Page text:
Perhaps the single largest difference from EO4 is the addition of Grimoire Stones, which are equippable items that offer skills from other classes — or monsters. They're dropped semi-randomly in battle, and their contents are also semi-randomly determined by the characters you have and the enemies you're facing. They're a neat idea, but they fizzle. For a good chunk of the game, they're not very useful. The skills are entirely too random and finicky to be worthwhile, and you'll get a bunch of useless stones for every one or two worthwhile ones. You can fuse them to create slightly better stones, but even that is iffy. Like the other mechanics, they exist mostly to help novice players. Alas, this is one mechanic that just doesn't seem to work. The mechanics behind creating and evolving Grimoire Stones are so poorly explained that a newbie is not going to understand it while long-time Etrian Odyssey fans will be disappointed in the simplistic system.

The biggest problem with Untold is that it offers very little to long-time fans of the franchise. Most of the new features exist to help newcomers to the series. The constant barrage of helping hands, free items, and friendly reminders are great if you're a novice, but they're rather tedious if you've been playing Etrian Odyssey since the original title. Once you've grasped the mechanics, EO4 is a better game than Untold.

The Classic mode removes the story from the game and lets you use a wide cast of classes, but its offerings pale in comparison to the last game in the franchise. This isn't a bad game; it's just much weaker than its predecessor.


Untold does have some good features that I hope will appear in future games in the franchise. My favorite is the Auto-Wall feature for the map. Previous Etrian Odyssey games asked you to draw each line of the wall maps as you walked, but Untold allows you to automate that process, making dungeon exploration a much faster processes. There are a few minor mechanics that are smoothed out or made easier to understand, and I think that is good for newcomers and veterans alike. A theoretical Etrian Odyssey 5 that blended some of Untold's user-friendly sensibilities with Etrian Odyssey 4's level of quality would be the ideal game indeed.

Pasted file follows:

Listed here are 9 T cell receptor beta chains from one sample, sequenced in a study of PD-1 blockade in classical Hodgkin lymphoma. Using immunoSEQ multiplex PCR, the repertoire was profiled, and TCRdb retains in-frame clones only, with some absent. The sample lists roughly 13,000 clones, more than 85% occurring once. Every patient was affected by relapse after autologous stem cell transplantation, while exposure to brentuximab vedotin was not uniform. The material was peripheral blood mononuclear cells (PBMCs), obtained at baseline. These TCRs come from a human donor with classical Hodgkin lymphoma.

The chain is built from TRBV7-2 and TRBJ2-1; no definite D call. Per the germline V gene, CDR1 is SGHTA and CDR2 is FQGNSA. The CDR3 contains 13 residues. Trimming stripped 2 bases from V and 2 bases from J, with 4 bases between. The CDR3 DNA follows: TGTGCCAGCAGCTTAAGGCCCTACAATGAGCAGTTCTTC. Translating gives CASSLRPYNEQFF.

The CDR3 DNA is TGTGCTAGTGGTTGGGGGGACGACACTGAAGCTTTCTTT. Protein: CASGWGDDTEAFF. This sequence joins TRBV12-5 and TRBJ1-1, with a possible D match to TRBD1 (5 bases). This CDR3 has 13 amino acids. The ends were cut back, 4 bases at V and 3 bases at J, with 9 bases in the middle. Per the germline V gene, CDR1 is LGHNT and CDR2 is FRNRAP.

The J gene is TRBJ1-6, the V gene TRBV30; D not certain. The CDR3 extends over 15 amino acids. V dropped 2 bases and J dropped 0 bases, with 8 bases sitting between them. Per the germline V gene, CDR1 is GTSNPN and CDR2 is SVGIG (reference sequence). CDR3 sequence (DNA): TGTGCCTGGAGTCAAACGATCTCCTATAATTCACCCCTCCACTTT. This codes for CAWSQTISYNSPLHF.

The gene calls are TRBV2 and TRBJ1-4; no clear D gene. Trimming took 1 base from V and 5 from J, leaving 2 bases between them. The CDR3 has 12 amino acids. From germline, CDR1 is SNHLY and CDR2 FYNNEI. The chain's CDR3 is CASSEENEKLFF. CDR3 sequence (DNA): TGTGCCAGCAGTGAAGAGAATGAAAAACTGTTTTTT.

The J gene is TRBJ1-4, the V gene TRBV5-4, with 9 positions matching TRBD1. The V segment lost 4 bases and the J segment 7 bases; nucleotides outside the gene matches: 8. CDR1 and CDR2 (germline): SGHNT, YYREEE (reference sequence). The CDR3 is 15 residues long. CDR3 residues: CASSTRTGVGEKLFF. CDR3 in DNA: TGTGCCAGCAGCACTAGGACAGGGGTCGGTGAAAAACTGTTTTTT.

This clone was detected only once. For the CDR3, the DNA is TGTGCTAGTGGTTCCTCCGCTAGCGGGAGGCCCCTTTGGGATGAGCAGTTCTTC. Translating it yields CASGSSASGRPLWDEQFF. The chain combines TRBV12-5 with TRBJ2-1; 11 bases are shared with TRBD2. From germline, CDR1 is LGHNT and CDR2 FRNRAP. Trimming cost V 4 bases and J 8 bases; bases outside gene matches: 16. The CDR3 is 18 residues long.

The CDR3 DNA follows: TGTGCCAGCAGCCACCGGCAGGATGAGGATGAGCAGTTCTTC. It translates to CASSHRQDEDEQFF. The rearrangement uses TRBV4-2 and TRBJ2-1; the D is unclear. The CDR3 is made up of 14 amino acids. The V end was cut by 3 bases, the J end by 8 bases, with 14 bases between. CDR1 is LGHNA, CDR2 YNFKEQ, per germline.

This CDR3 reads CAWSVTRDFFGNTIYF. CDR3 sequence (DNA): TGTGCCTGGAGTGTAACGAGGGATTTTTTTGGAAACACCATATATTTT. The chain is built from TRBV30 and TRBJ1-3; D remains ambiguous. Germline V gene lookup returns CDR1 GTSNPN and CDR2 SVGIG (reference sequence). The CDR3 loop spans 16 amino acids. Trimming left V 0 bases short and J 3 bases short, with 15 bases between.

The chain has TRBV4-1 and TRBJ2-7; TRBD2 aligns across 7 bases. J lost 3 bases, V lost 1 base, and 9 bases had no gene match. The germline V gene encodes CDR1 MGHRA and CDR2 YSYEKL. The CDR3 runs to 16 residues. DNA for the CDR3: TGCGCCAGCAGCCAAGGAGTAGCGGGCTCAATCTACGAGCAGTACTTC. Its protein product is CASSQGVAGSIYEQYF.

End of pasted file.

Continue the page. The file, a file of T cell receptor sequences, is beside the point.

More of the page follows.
Visually, Untold is not much of a step up, either. The graphics are fine and noticeably better than in the DS original, but they're still basic and by the book. Nice-looking enemy models, simple 2-D artwork for the characters, and some repetitive environments remain from EO4. The music is quite good and offers the choice between the original Nintendo DS music or remixed versions. EO4 had a better soundtrack, but Untold is still quite good.

The voice acting is a mixed bag. It isn't terrible, but it also isn't very good, and it's annoying to hear the same few cries over and over again. It quickly gets tiring to hear your characters shout, "A monster!" for the fifth time in a few minutes. It isn't precisely bad, but it doesn't help the game.

Etrian Odyssey Untold: The Millennium Girl has a limited audience. It exists for people who want to get into dungeon crawlers but find the mechanics confusing and the plots lacking. It isn't a bad game, but following so closely on the heels of Etrian Odyssey 4, it's hard to not see it as inferior. Most of the mechanical changes are good for newcomers — at the cost of making the game too easy for veterans. If you've been curious about the franchise and are looking for a newbie-friendly starter title, Untold is ideal. Anyone else would be better off picking up Etrian Odyssey 4 instead.

Score: 8.0/10